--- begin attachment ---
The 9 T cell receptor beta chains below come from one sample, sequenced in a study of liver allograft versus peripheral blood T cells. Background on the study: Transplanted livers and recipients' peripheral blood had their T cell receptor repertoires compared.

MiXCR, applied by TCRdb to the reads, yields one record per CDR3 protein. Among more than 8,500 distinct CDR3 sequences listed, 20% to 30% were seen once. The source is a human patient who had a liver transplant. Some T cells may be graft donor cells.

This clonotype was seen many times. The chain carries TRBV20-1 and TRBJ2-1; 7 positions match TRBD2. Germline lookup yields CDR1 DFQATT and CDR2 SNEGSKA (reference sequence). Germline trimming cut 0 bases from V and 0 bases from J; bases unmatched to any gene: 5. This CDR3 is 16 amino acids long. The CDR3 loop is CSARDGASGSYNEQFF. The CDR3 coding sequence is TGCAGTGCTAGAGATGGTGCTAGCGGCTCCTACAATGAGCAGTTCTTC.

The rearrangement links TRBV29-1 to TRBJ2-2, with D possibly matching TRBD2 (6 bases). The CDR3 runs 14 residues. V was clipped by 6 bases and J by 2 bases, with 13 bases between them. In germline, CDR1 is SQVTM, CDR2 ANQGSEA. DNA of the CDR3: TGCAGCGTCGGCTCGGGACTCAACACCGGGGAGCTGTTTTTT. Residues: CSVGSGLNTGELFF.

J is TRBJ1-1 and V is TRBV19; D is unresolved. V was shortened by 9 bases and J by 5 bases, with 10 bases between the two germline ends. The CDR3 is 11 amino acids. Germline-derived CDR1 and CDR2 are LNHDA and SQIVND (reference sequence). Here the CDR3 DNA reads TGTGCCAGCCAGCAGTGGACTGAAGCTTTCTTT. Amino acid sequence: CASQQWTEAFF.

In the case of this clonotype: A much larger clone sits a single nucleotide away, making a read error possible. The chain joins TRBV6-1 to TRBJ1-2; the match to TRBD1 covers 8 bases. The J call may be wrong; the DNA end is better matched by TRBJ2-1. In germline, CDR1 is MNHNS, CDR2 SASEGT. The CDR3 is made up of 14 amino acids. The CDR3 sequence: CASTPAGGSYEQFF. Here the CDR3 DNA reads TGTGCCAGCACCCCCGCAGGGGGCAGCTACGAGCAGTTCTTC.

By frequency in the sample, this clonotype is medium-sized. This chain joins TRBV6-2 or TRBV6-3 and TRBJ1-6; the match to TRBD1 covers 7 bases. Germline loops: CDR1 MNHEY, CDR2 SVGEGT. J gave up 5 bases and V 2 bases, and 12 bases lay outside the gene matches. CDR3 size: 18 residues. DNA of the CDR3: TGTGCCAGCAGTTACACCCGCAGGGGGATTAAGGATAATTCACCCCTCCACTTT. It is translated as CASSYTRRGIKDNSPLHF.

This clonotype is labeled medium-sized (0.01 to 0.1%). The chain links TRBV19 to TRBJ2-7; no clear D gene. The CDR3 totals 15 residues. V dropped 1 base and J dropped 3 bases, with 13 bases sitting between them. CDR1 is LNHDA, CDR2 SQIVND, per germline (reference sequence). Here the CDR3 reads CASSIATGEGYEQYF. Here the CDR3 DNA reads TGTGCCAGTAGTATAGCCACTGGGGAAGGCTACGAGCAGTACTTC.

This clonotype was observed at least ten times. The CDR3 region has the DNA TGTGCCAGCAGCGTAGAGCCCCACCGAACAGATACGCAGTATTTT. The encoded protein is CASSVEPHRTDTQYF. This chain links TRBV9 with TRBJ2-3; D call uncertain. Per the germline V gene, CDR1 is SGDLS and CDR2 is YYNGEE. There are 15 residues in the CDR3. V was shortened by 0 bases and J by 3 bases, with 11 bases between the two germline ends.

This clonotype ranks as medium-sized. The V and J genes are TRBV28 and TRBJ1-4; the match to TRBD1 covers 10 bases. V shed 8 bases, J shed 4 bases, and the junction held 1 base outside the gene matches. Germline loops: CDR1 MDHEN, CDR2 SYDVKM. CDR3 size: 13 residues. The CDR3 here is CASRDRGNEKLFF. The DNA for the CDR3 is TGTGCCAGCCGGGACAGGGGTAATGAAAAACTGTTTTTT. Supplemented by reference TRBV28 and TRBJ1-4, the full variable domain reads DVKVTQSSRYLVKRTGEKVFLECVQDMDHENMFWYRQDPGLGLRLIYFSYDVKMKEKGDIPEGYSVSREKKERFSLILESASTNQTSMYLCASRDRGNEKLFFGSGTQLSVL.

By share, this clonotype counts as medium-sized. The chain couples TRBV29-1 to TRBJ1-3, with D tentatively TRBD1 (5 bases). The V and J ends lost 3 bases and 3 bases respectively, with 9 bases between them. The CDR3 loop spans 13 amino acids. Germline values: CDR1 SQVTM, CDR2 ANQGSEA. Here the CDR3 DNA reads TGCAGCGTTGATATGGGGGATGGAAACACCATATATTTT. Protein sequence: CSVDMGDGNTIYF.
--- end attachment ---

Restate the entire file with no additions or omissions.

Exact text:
The 9 T cell receptor beta chains below come from one sample, sequenced in a study of liver allograft versus peripheral blood T cells. Background on the study: Transplanted livers and recipients' peripheral blood had their T cell receptor repertoires compared.

MiXCR, applied by TCRdb to the reads, yields one record per CDR3 protein. Among more than 8,500 distinct CDR3 sequences listed, 20% to 30% were seen once. The source is a human patient who had a liver transplant. Some T cells may be graft donor cells.

This clonotype was seen many times. The chain carries TRBV20-1 and TRBJ2-1; 7 positions match TRBD2. Germline lookup yields CDR1 DFQATT and CDR2 SNEGSKA (reference sequence). Germline trimming cut 0 bases from V and 0 bases from J; bases unmatched to any gene: 5. This CDR3 is 16 amino acids long. The CDR3 loop is CSARDGASGSYNEQFF. The CDR3 coding sequence is TGCAGTGCTAGAGATGGTGCTAGCGGCTCCTACAATGAGCAGTTCTTC.

The rearrangement links TRBV29-1 to TRBJ2-2, with D possibly matching TRBD2 (6 bases). The CDR3 runs 14 residues. V was clipped by 6 bases and J by 2 bases, with 13 bases between them. In germline, CDR1 is SQVTM, CDR2 ANQGSEA. DNA of the CDR3: TGCAGCGTCGGCTCGGGACTCAACACCGGGGAGCTGTTTTTT. Residues: CSVGSGLNTGELFF.

J is TRBJ1-1 and V is TRBV19; D is unresolved. V was shortened by 9 bases and J by 5 bases, with 10 bases between the two germline ends. The CDR3 is 11 amino acids. Germline-derived CDR1 and CDR2 are LNHDA and SQIVND (reference sequence). Here the CDR3 DNA reads TGTGCCAGCCAGCAGTGGACTGAAGCTTTCTTT. Amino acid sequence: CASQQWTEAFF.

In the case of this clonotype: A much larger clone sits a single nucleotide away, making a read error possible. The chain joins TRBV6-1 to TRBJ1-2; the match to TRBD1 covers 8 bases. The J call may be wrong; the DNA end is better matched by TRBJ2-1. In germline, CDR1 is MNHNS, CDR2 SASEGT. The CDR3 is made up of 14 amino acids. The CDR3 sequence: CASTPAGGSYEQFF. Here the CDR3 DNA reads TGTGCCAGCACCCCCGCAGGGGGCAGCTACGAGCAGTTCTTC.

By frequency in the sample, this clonotype is medium-sized. This chain joins TRBV6-2 or TRBV6-3 and TRBJ1-6; the match to TRBD1 covers 7 bases. Germline loops: CDR1 MNHEY, CDR2 SVGEGT. J gave up 5 bases and V 2 bases, and 12 bases lay outside the gene matches. CDR3 size: 18 residues. DNA of the CDR3: TGTGCCAGCAGTTACACCCGCAGGGGGATTAAGGATAATTCACCCCTCCACTTT. It is translated as CASSYTRRGIKDNSPLHF.

This clonotype is labeled medium-sized (0.01 to 0.1%). The chain links TRBV19 to TRBJ2-7; no clear D gene. The CDR3 totals 15 residues. V dropped 1 base and J dropped 3 bases, with 13 bases sitting between them. CDR1 is LNHDA, CDR2 SQIVND, per germline (reference sequence). Here the CDR3 reads CASSIATGEGYEQYF. Here the CDR3 DNA reads TGTGCCAGTAGTATAGCCACTGGGGAAGGCTACGAGCAGTACTTC.

This clonotype was observed at least ten times. The CDR3 region has the DNA TGTGCCAGCAGCGTAGAGCCCCACCGAACAGATACGCAGTATTTT. The encoded protein is CASSVEPHRTDTQYF. This chain links TRBV9 with TRBJ2-3; D call uncertain. Per the germline V gene, CDR1 is SGDLS and CDR2 is YYNGEE. There are 15 residues in the CDR3. V was shortened by 0 bases and J by 3 bases, with 11 bases between the two germline ends.

This clonotype ranks as medium-sized. The V and J genes are TRBV28 and TRBJ1-4; the match to TRBD1 covers 10 bases. V shed 8 bases, J shed 4 bases, and the junction held 1 base outside the gene matches. Germline loops: CDR1 MDHEN, CDR2 SYDVKM. CDR3 size: 13 residues. The CDR3 here is CASRDRGNEKLFF. The DNA for the CDR3 is TGTGCCAGCCGGGACAGGGGTAATGAAAAACTGTTTTTT. Supplemented by reference TRBV28 and TRBJ1-4, the full variable domain reads DVKVTQSSRYLVKRTGEKVFLECVQDMDHENMFWYRQDPGLGLRLIYFSYDVKMKEKGDIPEGYSVSREKKERFSLILESASTNQTSMYLCASRDRGNEKLFFGSGTQLSVL.

By share, this clonotype counts as medium-sized. The chain couples TRBV29-1 to TRBJ1-3, with D tentatively TRBD1 (5 bases). The V and J ends lost 3 bases and 3 bases respectively, with 9 bases between them. The CDR3 loop spans 13 amino acids. Germline values: CDR1 SQVTM, CDR2 ANQGSEA. Here the CDR3 DNA reads TGCAGCGTTGATATGGGGGATGGAAACACCATATATTTT. Protein sequence: CSVDMGDGNTIYF.